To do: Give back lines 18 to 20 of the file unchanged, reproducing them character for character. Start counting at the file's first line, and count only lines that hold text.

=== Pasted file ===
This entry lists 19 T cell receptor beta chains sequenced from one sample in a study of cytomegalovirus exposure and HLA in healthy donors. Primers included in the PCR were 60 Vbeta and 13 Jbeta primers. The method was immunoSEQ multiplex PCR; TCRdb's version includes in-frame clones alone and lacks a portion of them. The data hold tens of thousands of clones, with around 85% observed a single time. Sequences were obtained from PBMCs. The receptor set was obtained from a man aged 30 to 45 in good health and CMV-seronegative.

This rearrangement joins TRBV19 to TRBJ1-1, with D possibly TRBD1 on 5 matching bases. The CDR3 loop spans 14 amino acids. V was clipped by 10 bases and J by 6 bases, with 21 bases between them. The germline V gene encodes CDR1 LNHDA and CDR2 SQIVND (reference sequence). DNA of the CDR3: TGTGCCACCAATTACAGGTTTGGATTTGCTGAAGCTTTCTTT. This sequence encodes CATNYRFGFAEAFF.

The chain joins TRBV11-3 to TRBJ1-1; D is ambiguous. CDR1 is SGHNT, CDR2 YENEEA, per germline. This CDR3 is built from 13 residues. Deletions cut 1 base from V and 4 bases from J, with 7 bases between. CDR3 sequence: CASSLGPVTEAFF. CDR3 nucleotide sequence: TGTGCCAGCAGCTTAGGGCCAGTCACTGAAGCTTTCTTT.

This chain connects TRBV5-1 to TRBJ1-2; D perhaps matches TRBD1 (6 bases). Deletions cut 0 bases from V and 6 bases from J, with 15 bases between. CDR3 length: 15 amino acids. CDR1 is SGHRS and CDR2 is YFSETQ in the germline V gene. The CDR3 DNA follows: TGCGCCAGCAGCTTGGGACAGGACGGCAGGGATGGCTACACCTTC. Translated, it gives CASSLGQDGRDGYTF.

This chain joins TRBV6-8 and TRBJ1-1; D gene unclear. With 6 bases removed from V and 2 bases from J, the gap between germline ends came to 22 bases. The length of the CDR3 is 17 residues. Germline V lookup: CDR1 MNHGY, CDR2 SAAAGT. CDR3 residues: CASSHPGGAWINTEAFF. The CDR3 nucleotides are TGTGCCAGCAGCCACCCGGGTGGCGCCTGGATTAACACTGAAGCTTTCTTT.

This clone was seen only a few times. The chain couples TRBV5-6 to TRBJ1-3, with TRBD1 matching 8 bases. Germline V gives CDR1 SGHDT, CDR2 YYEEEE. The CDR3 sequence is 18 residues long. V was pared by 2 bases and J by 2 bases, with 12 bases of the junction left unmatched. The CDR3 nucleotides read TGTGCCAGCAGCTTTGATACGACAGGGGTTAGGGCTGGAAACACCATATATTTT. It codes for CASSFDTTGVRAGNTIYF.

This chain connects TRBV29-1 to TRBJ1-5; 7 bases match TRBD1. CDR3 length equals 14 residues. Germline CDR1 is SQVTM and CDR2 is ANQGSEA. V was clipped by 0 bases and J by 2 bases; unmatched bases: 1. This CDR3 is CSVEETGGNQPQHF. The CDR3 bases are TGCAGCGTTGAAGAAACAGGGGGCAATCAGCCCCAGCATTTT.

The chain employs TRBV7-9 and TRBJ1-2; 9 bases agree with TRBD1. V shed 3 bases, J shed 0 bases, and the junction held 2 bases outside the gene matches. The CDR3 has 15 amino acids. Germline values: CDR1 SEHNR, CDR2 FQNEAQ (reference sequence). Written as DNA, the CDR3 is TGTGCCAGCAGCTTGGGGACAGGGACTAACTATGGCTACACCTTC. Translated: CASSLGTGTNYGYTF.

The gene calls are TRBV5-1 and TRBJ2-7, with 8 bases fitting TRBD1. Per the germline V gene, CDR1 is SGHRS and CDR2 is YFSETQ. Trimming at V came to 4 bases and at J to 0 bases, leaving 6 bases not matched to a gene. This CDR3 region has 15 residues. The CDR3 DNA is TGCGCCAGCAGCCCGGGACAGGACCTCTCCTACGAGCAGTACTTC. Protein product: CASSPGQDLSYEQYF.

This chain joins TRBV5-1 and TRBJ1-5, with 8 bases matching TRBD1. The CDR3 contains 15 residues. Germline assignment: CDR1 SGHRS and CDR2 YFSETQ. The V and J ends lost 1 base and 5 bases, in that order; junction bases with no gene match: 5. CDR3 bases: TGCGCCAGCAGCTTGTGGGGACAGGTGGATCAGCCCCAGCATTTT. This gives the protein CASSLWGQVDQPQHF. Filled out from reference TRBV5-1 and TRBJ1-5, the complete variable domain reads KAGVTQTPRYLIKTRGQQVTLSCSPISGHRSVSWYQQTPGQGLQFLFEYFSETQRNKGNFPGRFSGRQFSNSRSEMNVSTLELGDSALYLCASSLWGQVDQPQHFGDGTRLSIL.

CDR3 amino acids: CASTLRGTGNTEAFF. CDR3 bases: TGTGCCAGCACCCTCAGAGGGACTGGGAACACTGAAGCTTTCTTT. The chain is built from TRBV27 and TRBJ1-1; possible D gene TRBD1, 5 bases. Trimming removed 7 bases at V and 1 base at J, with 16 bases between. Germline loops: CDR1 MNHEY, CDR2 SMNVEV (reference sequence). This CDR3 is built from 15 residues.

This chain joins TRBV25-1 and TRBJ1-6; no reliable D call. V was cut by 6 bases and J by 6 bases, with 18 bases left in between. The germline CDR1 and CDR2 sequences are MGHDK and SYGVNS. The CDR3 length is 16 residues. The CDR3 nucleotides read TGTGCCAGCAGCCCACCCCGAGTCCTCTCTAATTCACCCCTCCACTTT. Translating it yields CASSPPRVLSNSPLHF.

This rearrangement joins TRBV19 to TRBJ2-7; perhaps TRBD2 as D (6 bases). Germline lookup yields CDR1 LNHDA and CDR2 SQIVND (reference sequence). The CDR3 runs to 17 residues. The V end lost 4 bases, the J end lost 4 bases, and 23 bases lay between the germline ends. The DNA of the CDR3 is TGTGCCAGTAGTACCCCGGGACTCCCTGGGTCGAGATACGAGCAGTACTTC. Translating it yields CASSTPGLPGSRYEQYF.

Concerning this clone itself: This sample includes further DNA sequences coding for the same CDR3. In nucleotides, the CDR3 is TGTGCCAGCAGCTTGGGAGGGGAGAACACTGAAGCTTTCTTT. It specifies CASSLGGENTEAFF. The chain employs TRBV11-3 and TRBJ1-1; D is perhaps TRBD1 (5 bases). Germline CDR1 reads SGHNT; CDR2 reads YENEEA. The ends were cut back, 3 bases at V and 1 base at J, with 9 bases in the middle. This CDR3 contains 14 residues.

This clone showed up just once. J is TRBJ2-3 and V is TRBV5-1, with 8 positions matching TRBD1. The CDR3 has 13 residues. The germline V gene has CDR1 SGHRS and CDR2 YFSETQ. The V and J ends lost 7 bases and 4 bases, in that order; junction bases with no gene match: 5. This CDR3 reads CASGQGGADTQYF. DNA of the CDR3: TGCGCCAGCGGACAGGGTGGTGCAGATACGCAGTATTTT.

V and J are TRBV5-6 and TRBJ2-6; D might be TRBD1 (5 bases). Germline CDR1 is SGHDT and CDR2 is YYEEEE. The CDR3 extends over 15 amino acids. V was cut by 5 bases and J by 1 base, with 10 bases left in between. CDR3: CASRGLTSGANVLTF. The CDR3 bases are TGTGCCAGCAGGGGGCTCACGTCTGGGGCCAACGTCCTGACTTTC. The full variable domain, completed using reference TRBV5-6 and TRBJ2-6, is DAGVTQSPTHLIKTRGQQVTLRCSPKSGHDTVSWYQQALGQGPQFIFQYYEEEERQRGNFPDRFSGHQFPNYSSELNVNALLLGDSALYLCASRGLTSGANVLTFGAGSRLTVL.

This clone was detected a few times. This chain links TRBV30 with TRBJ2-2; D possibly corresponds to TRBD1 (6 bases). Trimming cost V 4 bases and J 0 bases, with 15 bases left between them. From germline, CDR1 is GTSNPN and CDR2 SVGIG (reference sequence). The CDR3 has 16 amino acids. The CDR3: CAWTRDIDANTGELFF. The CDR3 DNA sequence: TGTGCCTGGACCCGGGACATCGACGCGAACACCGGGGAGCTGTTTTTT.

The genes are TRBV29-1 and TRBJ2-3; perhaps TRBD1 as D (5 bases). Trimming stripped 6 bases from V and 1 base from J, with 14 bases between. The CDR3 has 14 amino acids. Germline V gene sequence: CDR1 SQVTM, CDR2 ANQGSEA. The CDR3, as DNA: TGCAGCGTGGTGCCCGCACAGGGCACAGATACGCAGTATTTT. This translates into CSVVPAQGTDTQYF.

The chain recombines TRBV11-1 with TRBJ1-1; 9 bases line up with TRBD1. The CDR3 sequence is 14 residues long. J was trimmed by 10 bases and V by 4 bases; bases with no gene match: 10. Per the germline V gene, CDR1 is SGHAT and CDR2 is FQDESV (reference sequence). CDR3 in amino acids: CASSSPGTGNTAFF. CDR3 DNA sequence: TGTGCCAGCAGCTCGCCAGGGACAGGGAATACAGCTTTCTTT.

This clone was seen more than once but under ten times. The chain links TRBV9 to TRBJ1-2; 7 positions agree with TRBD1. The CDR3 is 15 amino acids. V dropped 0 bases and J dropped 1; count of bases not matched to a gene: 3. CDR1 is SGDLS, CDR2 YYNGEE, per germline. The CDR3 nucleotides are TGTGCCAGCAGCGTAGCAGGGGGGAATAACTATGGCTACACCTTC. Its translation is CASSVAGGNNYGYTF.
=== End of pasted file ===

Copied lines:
The genes are TRBV29-1 and TRBJ2-3; perhaps TRBD1 as D (5 bases). Trimming stripped 6 bases from V and 1 base from J, with 14 bases between. The CDR3 has 14 amino acids. Germline V gene sequence: CDR1 SQVTM, CDR2 ANQGSEA. The CDR3, as DNA: TGCAGCGTGGTGCCCGCACAGGGCACAGATACGCAGTATTTT. This translates into CSVVPAQGTDTQYF.

The chain recombines TRBV11-1 with TRBJ1-1; 9 bases line up with TRBD1. The CDR3 sequence is 14 residues long. J was trimmed by 10 bases and V by 4 bases; bases with no gene match: 10. Per the germline V gene, CDR1 is SGHAT and CDR2 is FQDESV (reference sequence). CDR3 in amino acids: CASSSPGTGNTAFF. CDR3 DNA sequence: TGTGCCAGCAGCTCGCCAGGGACAGGGAATACAGCTTTCTTT.

This clone was seen more than once but under ten times. The chain links TRBV9 to TRBJ1-2; 7 positions agree with TRBD1. The CDR3 is 15 amino acids. V dropped 0 bases and J dropped 1; count of bases not matched to a gene: 3. CDR1 is SGDLS, CDR2 YYNGEE, per germline. The CDR3 nucleotides are TGTGCCAGCAGCGTAGCAGGGGGGAATAACTATGGCTACACCTTC. Its translation is CASSVAGGNNYGYTF.